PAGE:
A subacute model of glaucoma based on limbal plexus cautery in pigmented rats

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Glaucoma is a neurodegenerative disorder characterized by the progressive functional impairment and degeneration of the retinal ganglion cells (RGCs) and their axons, and is the leading cause of irreversible blindness worldwide. Current management of glaucoma is based on reduction of high intraocular pressure (IOP), one of its most consistent risk factors, but the disease proceeds in almost half of the patients despite such treatments. Several experimental models of glaucoma have been developed in rodents, most of which present shortcomings such as high surgical invasiveness, slow learning curves, damage to the transparency of the optic media which prevents adequate functional assessment, and variable results. Here we describe a novel and simple method to induce ocular hypertension in pigmented rats, based on low-temperature cauterization of the whole circumference of the limbal vascular plexus, a major component of aqueous humor drainage and easily accessible for surgical procedures. This simple, low-cost and efficient method produced a reproducible subacute ocular hypertension with full clinical recovery, followed by a steady loss of retinal ganglion cells and optic axons, accompanied by functional changes detected both by electrophysiological and behavioral methods.


Glaucoma, the leading cause of irreversible blindness worldwide, comprises a heterogeneous group of neurodegenerative disorders defined by the progressive functional impairment and death of the retinal ganglion cells (RGCs) and their axons1,2. A recent study estimates that approximately 76.0 million and 111.8 million people will be affected by glaucoma in 2020 and 2040, respectively3. Current therapeutic approaches are based on either clinical or surgical procedures to reduce high levels of intraocular pressure (IOP), one of the most consistent risk factors for the development and progression of glaucoma. However, approximately 45% of patients do not respond to these approaches and experience disease progression4. Therefore, understanding the complex, multifactorial pathophysiological features of glaucomatous neurodegeneration is required for the development of effective therapies to prevent or slow down the degenerative process, either independent of or in addition to lowering the IOP.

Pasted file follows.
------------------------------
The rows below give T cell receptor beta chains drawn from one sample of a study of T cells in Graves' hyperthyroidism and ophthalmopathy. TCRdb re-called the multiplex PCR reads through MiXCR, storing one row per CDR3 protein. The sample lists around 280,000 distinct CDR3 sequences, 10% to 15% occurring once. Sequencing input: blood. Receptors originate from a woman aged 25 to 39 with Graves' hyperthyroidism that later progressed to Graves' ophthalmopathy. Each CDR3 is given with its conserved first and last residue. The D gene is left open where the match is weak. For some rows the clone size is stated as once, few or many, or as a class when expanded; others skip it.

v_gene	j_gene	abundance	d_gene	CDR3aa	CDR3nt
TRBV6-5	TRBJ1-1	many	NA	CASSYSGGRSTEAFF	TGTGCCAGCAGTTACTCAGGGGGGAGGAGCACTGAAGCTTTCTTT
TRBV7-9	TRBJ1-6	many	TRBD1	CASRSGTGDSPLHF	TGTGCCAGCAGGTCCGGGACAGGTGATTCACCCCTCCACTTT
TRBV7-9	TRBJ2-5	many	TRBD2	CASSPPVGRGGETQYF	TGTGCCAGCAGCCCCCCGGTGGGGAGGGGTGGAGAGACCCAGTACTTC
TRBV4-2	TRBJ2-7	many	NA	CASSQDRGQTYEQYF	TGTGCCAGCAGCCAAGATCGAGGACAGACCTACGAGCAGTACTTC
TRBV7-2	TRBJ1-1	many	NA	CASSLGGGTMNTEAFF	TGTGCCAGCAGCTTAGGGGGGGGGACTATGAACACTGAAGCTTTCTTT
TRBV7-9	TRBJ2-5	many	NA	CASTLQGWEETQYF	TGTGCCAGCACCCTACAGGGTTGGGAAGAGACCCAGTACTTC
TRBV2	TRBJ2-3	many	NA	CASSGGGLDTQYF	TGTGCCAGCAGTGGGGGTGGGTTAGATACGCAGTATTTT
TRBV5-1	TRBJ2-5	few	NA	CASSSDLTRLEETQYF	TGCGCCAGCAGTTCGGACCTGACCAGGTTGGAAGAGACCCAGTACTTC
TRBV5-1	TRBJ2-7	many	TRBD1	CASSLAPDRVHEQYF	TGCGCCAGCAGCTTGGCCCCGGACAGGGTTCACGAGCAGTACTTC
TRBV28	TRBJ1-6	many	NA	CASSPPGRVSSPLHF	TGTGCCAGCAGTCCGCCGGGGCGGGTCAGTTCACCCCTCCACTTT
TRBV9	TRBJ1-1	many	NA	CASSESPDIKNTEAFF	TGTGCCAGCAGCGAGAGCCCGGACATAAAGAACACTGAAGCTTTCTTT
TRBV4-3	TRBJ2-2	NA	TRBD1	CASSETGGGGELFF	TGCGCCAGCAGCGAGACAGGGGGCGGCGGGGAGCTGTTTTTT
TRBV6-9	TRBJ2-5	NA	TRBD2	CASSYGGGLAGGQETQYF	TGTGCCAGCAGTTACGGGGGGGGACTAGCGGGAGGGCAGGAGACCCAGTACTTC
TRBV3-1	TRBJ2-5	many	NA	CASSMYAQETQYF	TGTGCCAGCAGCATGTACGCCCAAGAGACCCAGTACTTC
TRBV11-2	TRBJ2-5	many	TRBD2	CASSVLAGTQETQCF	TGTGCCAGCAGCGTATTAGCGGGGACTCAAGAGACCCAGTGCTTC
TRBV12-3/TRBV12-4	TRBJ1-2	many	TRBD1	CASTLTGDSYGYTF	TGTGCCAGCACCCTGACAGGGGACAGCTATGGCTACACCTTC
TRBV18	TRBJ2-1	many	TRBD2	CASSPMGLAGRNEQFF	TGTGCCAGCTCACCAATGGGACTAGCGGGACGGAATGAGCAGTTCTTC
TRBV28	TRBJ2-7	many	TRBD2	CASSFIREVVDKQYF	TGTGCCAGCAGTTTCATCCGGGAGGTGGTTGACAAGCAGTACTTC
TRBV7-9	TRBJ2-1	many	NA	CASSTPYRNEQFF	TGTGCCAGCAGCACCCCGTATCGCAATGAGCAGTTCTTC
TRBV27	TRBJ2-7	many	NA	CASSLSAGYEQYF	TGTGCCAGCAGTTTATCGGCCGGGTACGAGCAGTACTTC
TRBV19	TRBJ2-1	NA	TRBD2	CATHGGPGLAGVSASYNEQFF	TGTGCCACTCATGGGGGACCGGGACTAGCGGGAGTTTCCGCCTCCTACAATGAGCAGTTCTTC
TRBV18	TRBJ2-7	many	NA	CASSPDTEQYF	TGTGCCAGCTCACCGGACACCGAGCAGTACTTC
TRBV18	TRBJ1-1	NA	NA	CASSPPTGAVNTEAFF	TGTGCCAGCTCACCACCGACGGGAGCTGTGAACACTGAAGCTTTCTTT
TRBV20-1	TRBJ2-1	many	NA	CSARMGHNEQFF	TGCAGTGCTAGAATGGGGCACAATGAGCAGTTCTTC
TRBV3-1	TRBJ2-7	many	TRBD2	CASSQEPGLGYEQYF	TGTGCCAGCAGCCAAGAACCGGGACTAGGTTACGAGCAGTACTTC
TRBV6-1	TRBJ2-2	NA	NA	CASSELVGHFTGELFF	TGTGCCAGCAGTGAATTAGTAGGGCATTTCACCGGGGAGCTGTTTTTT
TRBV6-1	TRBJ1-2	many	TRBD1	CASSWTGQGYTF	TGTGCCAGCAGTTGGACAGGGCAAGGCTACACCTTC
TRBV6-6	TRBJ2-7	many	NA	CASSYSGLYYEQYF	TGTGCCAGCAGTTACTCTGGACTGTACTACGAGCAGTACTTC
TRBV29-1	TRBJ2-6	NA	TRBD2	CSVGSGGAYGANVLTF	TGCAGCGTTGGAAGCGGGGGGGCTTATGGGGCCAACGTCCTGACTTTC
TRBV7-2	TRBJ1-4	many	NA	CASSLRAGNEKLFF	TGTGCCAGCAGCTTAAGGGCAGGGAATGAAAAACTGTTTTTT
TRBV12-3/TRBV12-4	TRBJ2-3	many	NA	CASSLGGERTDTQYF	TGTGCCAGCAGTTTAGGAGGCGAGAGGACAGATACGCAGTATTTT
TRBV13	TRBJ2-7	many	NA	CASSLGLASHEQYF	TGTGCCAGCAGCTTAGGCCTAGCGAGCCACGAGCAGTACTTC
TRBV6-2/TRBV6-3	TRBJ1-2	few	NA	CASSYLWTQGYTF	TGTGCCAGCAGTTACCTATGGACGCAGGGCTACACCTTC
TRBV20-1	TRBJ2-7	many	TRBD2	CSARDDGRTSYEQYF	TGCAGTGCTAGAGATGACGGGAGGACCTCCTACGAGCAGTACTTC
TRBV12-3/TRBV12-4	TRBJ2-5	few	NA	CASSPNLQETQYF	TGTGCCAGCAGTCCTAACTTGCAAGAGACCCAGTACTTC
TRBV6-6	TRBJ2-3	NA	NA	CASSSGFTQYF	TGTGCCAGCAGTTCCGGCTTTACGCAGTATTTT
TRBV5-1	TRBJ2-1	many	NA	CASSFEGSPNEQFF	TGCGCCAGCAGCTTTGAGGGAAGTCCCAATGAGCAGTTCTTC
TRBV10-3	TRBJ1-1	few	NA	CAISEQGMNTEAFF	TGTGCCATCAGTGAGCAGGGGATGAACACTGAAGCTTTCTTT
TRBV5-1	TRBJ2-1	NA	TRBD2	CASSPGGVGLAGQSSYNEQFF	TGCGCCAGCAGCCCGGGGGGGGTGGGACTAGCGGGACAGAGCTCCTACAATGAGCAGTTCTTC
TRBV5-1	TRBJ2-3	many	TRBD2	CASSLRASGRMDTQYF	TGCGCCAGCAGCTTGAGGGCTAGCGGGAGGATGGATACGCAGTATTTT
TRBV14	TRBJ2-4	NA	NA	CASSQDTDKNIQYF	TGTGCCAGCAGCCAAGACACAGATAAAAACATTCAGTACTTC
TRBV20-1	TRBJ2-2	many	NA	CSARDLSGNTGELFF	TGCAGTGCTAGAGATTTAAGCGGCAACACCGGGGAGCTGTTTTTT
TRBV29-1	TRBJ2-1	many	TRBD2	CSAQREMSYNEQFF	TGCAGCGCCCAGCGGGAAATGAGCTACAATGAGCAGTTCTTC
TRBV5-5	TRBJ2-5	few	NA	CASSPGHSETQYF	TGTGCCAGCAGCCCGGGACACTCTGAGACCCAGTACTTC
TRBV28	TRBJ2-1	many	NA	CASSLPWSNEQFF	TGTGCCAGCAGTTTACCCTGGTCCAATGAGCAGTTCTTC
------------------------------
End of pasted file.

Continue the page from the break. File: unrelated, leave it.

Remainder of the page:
Modeling glaucoma in laboratory animals is a well-established strategy to both identify disease mechanisms and develop new neuroprotective approaches. In particular, rodents are low-cost, easy to handle, have a short life-span, can be genetically manipulated and the anatomy and physiology of their ocular structures are relatively similar to humans5,6,7,8. Among several distinct rodent models of glaucoma, those based on either acute or chronic ocular hypertension (OHT) most closely resemble disease in humans. Spontaneous OHT has been well characterized in mouse lines such as the DBA/2 J and DBA/2NNia strains, often used as models of age-related glaucoma9. However, these mice develop the disease relatively late in life, which demands a significant time commitment for the experiments7. There is also considerable variability in the course of both the rise of IOP and glaucomatous damage among animals of the same age10 from distinct laboratory facilities. In addition, a recent longitudinal study of 118 DBA mice described problems related to the measurement of the IOP, functional evaluation and in vivo retinal imaging, due to complex anterior segment pathology11.

Experimentally induced, unilateral OHT carries advantages over genetic models of glaucoma, such as better control over the optic nerve and retinal pathology, as well as the availability of the fellow eye as an internal control. In addition, the bigger size of the eye globe and related anatomic structures in rats, as compared with mice, facilitates surgically induced OHT. Here we describe a novel and simple method to induce ocular hypertension in pigmented rats, based on low-temperature cauterization of the whole circumference of the limbal plexus, a vascular component of the post trabecular pathway of aqueous humor drainage, immediately upstream to the episcleral veins. Full-circle limbal plexus cautery (LPC) induced subacute OHT, with progressive glaucomatous neurodegeneration that extends beyond the period of elevated IOP. This method is easy to perform, low-cost, efficient, and leads to the loss of ganglion cells within a relatively short time after a single surgical procedure.